4. Roth IRA
A Roth IRA is traditionally thought of as a tool for building your retirement nest egg but there are some benefits to using it as your emergency fund. In terms of growth, there’s the potential to see much bigger returns since you’re able to invest money in a Roth in a variety of mutual funds and other securities. If you’re earning 10 or 15 percent annually, that’s a substantial jump from what you’d get with a savings account.
The tricky part about using a Roth as an emergency fund is navigating the tax rules. As long as your account’s been open for at least five years, you can withdraw your contributions at any time without a penalty. If you pull any earnings out before age 59 1/2, you’ll have to hand over 10 percent to the IRS. That’s a pretty decent premium to cover an unexpected expense.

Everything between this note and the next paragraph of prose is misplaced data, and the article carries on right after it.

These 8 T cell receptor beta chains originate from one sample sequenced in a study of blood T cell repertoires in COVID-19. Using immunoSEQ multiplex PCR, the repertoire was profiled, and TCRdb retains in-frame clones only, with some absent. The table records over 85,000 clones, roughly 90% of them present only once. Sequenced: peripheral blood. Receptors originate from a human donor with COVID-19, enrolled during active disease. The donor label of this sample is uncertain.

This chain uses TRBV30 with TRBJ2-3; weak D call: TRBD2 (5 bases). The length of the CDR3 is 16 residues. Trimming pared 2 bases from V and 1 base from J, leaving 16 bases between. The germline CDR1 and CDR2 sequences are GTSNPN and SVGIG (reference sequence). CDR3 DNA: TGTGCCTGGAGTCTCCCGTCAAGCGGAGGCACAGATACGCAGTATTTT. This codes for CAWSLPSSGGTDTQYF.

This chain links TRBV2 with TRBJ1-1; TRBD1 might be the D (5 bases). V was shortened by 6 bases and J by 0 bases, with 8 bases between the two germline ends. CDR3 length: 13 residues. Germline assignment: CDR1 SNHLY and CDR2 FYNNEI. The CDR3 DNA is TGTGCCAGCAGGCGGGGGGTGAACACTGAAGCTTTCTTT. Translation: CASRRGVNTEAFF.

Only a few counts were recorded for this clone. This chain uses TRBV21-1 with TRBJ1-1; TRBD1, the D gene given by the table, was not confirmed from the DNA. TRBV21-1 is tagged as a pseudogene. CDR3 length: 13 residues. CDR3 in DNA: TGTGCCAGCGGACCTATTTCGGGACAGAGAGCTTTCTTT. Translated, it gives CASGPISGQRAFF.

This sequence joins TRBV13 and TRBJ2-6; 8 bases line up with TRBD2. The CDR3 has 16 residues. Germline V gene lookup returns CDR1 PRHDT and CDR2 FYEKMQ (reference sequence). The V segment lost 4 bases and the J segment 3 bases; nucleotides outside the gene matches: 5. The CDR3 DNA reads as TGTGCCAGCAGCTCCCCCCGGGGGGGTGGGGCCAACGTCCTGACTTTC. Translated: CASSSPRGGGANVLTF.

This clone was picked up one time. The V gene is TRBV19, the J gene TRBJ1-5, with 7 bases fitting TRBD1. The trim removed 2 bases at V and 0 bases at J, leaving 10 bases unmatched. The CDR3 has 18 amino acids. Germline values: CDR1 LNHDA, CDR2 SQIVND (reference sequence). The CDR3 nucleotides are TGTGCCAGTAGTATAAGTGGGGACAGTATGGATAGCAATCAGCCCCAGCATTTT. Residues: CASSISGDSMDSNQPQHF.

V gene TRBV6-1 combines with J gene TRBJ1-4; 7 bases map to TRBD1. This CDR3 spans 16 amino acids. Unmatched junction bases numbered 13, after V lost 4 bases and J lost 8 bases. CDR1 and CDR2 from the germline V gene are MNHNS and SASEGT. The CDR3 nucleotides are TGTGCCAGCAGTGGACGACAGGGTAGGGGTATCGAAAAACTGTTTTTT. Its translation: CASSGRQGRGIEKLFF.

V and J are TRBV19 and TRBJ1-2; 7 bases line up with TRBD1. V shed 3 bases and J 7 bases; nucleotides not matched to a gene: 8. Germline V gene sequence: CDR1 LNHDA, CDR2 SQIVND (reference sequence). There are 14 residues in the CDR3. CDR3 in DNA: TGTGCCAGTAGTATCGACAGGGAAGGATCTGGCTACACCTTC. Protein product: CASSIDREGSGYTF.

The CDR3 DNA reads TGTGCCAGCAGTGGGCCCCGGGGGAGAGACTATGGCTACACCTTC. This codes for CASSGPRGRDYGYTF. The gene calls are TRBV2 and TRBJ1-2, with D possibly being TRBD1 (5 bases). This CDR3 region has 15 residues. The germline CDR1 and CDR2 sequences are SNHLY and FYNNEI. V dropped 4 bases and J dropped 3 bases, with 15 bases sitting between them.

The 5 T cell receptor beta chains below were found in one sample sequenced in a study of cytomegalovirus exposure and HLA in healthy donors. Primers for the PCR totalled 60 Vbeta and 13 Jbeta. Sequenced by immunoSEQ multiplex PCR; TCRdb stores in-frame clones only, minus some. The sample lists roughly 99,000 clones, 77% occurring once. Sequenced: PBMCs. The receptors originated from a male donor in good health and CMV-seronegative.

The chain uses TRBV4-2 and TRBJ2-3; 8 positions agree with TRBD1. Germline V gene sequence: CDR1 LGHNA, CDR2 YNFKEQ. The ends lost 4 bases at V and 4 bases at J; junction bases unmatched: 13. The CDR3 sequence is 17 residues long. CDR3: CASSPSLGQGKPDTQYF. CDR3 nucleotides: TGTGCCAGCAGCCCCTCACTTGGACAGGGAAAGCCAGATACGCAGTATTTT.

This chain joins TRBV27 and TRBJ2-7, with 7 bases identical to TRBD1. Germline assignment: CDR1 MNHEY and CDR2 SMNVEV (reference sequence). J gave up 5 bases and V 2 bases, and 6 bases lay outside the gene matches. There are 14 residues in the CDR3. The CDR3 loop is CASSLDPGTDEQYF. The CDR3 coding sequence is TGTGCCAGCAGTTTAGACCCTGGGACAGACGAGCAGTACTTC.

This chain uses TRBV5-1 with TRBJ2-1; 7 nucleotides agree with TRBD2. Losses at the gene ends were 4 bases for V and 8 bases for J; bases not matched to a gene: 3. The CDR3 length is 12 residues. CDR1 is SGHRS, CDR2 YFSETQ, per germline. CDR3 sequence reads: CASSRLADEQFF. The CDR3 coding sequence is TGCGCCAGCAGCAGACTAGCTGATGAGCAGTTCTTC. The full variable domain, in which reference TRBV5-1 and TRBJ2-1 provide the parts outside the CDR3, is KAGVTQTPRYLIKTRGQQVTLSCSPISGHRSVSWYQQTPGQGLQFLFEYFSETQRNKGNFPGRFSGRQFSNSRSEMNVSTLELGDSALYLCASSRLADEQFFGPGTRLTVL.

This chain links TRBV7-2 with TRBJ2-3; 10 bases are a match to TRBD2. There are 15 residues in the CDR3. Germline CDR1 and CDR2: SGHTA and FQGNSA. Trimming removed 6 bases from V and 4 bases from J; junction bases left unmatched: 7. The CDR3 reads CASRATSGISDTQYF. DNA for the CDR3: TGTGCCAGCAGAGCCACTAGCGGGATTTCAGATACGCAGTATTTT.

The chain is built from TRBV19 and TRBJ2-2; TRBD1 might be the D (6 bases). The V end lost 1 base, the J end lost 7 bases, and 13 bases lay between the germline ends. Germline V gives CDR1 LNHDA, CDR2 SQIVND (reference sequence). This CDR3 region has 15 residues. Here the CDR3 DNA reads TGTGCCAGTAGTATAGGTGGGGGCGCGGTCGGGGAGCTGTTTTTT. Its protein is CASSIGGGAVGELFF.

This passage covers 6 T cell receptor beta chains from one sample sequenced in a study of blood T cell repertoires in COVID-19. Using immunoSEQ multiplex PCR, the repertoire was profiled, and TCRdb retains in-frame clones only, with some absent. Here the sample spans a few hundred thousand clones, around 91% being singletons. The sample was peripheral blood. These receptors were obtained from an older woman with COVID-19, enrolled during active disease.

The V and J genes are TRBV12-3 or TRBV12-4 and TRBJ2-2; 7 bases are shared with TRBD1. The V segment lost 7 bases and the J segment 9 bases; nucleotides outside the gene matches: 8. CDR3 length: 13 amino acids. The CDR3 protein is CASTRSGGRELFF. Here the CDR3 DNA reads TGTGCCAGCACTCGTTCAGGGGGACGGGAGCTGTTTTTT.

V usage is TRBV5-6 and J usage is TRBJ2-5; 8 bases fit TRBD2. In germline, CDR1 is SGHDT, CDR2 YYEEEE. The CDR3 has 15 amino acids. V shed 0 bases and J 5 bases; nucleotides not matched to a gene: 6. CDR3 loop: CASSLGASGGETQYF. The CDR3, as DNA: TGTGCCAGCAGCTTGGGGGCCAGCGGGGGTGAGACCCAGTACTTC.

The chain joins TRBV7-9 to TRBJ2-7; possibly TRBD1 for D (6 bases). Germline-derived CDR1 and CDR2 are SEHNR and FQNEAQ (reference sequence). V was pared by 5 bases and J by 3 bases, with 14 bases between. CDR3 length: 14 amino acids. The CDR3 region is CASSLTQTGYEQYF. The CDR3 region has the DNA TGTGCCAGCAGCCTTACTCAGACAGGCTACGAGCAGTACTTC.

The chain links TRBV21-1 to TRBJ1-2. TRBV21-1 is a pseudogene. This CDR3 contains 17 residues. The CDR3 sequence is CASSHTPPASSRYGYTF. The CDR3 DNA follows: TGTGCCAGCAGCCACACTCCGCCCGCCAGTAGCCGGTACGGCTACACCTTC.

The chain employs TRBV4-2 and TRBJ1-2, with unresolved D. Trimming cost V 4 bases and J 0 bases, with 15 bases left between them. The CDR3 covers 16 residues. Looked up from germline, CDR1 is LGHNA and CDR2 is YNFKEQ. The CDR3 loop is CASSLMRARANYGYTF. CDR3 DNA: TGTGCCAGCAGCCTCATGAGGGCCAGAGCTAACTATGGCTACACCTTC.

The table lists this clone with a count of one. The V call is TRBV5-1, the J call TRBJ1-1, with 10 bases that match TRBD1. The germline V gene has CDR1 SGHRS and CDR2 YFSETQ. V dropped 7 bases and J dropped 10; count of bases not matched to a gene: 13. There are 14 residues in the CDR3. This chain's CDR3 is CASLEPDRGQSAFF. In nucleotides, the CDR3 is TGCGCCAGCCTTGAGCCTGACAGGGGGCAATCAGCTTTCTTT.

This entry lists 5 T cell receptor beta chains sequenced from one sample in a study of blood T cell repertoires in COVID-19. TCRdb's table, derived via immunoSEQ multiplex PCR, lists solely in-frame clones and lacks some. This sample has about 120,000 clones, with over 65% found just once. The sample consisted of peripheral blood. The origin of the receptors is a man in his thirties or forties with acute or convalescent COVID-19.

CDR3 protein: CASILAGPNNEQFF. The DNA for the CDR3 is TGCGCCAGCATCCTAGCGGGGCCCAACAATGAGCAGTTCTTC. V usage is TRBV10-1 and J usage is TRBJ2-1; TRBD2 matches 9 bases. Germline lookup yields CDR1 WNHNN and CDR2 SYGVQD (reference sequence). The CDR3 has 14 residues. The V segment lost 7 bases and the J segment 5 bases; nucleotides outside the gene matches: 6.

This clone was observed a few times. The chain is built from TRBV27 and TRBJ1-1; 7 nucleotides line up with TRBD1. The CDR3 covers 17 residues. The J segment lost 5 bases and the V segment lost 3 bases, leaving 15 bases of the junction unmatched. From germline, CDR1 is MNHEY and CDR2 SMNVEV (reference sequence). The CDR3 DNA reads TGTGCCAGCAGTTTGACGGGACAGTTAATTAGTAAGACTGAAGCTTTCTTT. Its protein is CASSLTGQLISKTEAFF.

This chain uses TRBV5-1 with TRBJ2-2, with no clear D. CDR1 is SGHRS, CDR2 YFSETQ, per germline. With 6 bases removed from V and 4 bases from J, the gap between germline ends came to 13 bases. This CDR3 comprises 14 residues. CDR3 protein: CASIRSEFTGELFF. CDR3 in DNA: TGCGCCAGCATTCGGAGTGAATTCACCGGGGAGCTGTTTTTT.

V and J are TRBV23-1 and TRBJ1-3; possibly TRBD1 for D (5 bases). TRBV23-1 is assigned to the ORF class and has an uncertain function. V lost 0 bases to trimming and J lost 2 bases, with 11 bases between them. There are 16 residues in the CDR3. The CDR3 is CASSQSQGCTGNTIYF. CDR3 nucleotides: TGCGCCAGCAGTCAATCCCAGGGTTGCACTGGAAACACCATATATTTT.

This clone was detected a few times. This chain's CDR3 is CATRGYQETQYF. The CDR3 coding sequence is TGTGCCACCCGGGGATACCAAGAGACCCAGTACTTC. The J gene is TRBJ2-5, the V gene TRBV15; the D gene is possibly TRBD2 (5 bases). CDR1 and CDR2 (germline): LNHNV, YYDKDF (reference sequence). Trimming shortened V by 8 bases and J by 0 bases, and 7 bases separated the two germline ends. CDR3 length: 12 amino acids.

The other issue is how it would affect your retirement strategy if you did have to make a withdrawal. While you can add the money back eventually, you won’t be able to recoup the lost earnings you would miss out on by reducing your balance. If you’re pulling out a large amount, that can put you at a disadvantage down the road as you get closer to retirement.
Finding a suitable place for your emergency savings requires a little homework and a careful evaluation of what your goals are. If you’re after bigger earnings and you don’t mind gambling a little, a Roth might be the way to go. On the other hand, if you prefer to play it safe then an online savings account, CD or money market offers the peace of mind you’re after with the added benefit of higher interest.